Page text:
Morro Bay seems to be at the center of a lot of potentially transformative chatter these days.
First you’ve got the debate about the future of the sewage treatment plant.
Then, this week we learned of the grant money that will fund construction of a bike and pedestrian bridge over Morro Creek.
Meanwhile, looming ever present in the background, is the discussion about what, if anything, will be done about the antiquated power plant.
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All of these topics focus on some valuable areas of land near the bay and beach, which, if used wisely, could provide Morro Bay with all sorts of exciting opportunities to boost its tourism industry.
If it were up to me, I would try to view them all with the kind of master-planned approach that can be tackled in pieces over the course of several years, one day providing an overall waterfront experience that reaches from Tidelands Park to Highway 41, undoing the currently misplaced industrial uses that detract from the charm of the harbor town.
Let’s face it: Power and sewer plants are lousy uses for prime coastal land. They were lousy uses when they were built. They’re even lousier now, at the end of their usable lives.
Yes, these ideas would cost money — lots of money — but what better time than now to imagine the future that might be possible?
If Morro Bay were a municipality in the land of Joetopia, here’s what I would do:
The sewer plant
Get rid of it. Move it. Anywhere off the beach is fine.
Treating sewage has got to be one of the worst uses for property that’s only a couple of blocks from the ocean.
As it is now, this facility is tucked between a variety of recreational properties, including motels, a city park and an RV resort.
I don’t know about you, but when I think of a nice weekend of camping at the beach, it doesn’t include eating my picnic lunch beside a vast repository of human waste.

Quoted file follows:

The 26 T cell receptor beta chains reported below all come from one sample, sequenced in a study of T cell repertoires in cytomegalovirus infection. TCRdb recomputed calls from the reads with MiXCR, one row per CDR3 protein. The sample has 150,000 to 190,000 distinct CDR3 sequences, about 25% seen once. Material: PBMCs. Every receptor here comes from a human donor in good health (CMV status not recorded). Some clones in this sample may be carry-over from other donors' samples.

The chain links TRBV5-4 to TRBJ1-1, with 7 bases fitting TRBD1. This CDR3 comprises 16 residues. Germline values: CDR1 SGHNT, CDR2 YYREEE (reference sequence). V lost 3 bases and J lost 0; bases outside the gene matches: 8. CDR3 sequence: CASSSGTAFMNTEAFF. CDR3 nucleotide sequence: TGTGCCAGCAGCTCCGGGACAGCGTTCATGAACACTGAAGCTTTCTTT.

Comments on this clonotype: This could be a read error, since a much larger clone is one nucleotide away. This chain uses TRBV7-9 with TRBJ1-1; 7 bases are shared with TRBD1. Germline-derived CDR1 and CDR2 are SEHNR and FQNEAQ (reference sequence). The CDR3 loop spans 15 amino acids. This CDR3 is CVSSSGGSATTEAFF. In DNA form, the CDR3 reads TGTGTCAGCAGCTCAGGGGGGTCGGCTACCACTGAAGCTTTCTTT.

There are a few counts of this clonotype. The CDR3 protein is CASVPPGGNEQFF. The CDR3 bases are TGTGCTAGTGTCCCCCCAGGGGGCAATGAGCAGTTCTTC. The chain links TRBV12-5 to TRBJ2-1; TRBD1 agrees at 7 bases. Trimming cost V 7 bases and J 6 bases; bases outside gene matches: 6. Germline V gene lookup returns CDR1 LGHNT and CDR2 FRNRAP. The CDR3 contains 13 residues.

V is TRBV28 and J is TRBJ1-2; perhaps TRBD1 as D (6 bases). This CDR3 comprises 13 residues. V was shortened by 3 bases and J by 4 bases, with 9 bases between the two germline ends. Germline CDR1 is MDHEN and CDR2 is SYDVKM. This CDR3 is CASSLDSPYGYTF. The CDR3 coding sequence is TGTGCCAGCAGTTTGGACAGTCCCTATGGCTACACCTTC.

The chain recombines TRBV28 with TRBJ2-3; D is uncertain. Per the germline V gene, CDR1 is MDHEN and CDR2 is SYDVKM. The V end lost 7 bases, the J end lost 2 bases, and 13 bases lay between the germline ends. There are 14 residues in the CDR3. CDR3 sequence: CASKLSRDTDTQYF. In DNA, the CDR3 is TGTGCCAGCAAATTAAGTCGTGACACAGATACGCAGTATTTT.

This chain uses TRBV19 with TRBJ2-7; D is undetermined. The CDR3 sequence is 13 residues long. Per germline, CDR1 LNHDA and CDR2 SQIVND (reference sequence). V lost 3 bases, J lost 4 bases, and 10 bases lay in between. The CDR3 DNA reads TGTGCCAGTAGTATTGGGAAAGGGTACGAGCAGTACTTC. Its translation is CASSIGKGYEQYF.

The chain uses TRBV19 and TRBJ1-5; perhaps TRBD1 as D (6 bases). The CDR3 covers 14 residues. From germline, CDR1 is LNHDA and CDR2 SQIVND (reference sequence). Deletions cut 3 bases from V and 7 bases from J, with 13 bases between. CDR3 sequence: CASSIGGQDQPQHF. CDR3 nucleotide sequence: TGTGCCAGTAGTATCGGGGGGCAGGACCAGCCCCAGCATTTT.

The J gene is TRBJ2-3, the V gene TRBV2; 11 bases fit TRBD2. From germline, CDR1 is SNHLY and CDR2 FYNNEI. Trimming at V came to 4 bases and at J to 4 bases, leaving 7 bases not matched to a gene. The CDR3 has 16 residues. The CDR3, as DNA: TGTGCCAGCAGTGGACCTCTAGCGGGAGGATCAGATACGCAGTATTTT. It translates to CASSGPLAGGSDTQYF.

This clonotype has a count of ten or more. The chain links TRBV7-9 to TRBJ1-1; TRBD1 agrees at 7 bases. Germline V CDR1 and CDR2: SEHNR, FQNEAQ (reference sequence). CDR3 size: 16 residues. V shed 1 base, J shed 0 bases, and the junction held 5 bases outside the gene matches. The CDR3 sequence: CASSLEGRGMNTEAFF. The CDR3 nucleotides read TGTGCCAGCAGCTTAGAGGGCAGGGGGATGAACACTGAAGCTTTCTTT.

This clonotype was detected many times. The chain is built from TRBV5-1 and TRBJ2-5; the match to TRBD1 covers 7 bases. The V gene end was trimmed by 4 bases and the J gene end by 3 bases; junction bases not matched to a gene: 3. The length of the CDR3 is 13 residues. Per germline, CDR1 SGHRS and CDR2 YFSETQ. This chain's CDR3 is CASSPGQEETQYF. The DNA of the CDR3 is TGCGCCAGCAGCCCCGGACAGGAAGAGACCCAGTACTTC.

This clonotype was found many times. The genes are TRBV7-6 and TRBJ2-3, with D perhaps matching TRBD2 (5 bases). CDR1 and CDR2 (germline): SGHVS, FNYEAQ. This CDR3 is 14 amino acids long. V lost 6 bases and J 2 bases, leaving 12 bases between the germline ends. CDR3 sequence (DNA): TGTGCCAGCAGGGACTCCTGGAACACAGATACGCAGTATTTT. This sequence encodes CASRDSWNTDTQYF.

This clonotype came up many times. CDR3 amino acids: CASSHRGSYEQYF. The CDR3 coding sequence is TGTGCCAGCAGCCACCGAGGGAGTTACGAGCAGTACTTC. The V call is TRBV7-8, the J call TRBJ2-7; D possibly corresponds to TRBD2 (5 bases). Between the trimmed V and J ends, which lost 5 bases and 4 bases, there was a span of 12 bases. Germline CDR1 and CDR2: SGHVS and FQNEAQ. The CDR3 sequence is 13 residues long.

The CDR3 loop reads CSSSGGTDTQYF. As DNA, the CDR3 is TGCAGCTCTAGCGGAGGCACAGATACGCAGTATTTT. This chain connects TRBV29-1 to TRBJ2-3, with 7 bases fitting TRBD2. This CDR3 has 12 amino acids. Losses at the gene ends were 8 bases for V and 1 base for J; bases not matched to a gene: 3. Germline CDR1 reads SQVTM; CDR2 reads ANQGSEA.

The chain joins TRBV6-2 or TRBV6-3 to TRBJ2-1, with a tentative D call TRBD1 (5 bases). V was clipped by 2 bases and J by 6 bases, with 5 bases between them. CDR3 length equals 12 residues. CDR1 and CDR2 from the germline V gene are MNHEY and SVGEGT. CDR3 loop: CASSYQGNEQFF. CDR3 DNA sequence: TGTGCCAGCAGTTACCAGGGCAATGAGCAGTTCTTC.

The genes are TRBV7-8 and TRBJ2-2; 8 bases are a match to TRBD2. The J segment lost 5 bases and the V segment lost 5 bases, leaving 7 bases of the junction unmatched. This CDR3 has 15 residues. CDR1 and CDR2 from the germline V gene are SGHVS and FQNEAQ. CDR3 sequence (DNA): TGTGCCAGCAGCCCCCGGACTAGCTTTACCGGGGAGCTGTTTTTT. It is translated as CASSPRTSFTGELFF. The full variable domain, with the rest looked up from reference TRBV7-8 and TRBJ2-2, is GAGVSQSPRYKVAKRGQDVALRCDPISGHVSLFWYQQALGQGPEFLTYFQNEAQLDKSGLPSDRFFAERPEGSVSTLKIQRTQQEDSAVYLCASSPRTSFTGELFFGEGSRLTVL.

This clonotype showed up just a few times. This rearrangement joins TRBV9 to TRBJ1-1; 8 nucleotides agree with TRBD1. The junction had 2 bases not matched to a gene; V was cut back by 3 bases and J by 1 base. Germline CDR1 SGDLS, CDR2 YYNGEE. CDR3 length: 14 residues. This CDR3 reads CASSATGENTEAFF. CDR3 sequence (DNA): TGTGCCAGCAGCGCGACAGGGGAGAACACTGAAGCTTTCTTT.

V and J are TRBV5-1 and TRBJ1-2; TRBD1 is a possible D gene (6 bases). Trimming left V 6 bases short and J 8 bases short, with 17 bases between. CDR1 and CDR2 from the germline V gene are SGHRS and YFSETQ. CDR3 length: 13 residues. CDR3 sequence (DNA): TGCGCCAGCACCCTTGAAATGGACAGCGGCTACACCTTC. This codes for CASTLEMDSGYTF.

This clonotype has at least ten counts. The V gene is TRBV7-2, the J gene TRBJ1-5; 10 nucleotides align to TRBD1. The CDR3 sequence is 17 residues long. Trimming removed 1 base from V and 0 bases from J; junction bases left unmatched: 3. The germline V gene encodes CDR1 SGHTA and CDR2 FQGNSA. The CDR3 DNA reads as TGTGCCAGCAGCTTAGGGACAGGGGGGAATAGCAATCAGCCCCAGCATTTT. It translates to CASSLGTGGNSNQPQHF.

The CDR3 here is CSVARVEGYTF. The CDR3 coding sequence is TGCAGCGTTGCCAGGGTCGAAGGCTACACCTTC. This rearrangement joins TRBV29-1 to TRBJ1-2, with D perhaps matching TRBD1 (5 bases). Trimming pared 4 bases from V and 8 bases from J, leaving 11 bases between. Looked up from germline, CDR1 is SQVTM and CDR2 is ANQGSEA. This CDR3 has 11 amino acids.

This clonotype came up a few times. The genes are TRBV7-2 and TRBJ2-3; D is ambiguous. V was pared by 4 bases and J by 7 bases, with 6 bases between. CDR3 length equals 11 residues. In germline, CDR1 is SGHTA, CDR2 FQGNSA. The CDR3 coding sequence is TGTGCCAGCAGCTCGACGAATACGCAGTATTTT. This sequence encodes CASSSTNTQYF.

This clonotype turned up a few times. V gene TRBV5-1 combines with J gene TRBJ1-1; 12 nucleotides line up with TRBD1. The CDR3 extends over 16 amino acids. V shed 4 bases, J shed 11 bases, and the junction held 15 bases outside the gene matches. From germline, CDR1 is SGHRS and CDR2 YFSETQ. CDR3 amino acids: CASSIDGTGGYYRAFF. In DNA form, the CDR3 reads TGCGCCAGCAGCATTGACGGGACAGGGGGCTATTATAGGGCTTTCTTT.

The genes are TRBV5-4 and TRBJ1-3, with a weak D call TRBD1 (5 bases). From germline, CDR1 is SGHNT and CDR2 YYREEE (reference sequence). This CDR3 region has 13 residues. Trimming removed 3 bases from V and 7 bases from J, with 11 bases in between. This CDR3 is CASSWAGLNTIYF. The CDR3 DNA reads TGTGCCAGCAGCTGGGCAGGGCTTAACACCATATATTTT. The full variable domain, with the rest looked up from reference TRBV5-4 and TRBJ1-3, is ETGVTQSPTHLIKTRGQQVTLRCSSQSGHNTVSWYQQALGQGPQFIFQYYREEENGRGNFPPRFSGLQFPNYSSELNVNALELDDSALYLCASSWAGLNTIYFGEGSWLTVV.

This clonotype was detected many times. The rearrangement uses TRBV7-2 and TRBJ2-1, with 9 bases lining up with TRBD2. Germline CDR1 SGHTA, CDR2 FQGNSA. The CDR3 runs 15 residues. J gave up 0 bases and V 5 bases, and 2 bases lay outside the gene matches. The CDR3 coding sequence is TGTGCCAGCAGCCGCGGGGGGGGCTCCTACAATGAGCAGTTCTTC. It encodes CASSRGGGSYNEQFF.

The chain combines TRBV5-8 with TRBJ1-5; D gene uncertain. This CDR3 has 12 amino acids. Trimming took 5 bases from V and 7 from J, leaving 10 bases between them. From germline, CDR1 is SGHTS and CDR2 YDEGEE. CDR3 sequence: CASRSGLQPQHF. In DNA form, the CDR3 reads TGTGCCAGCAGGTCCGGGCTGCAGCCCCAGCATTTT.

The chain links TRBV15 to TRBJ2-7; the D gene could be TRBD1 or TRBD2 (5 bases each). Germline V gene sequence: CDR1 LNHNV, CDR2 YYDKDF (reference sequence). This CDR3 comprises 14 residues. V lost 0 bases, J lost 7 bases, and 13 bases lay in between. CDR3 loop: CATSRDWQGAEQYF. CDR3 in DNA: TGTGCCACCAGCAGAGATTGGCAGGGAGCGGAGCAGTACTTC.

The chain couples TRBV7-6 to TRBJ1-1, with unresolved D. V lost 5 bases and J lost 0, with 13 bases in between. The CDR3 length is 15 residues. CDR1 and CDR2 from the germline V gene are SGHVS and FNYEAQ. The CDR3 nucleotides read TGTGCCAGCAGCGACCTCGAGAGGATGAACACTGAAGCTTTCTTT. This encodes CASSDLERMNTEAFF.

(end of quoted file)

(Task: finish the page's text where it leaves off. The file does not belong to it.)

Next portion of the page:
If you feel better justifying a move because of some potential tsunami threat, that’s fine.
In any case, the poo must shoo.
The power plant
Let’s build a town next to a monolithic natural landmark. This is a good idea.
Then let’s build a monolithic manmade landmark next to the natural one and ruin the view. This is a bad idea.
The Morro Bay Power Plant is old, costly to operate and mostly useless, with two of four generators mothballed and owner Dynegy in a bankruptcy reorganization.
On top of that, the cooling system kills too many baby fish and needs a major upgrade by 2015.
All of these negatives provide a chance for one big positive, which is to level the stacks and open that property, with its bay and rock views, to better public uses.
How about a linear park or a promenade of shops and cafes?
The new bridge
Access across Morro Creek for cyclists and pedestrians is a cool thing, but paving the road and building a full bridge for cars would have been better.
Imagine if you were able to drive in from Highway 41, cruise along the dunes and then pop out right on the bay?
As it is now, getting to the Embarcadero from north of the creek is a bit of a chore and requires traveling back to Highway 1, through town, and out to the water again.
Many a time we have visited Morro Strand from Highway 41 only to leave without going into Morro Bay because the access is troublesome.
I wonder how many tourist dollars are lost because of that difficulty.
I have one more proposal, and it’s a dramatic one. You will either think I’m a complete genius or a total idiot.
I think it’s long overdue for Morro Bay to take greater advantage of the Rock as a scenic destination.
The fact that all you can do now is drive up to its base and look up is not nearly maximizing this landmark’s potential.
Why are the birds the only ones who get to enjoy the view from the top?
My proposal: a chair lift.
Imagine a modest little operation in the parking lot, shuttling tourists up the back side to a viewing platform on top, while all the rest of the area remains protected for our feathered friends.
Think of the kind of money-making tourist draw that could be, kind of like the gondola in Palm Springs.
People would come from all around, happy to pay for this one-of-a-kind experience.
I can see the big picture now: new access to the Embarcadero, two major eyesores replaced with shops, restaurants and parks, and a stunning new ride up the Gibraltar of the Pacific.
This isn’t too outlandish. I like it.
After all, I could have suggested a rotating five-star restaurant on Morro Rock with a zip line ride down.
Now that would be crazy. Maybe.
Joe Tarica is the presentation editor for The Tribune. Reach him at email@example.com.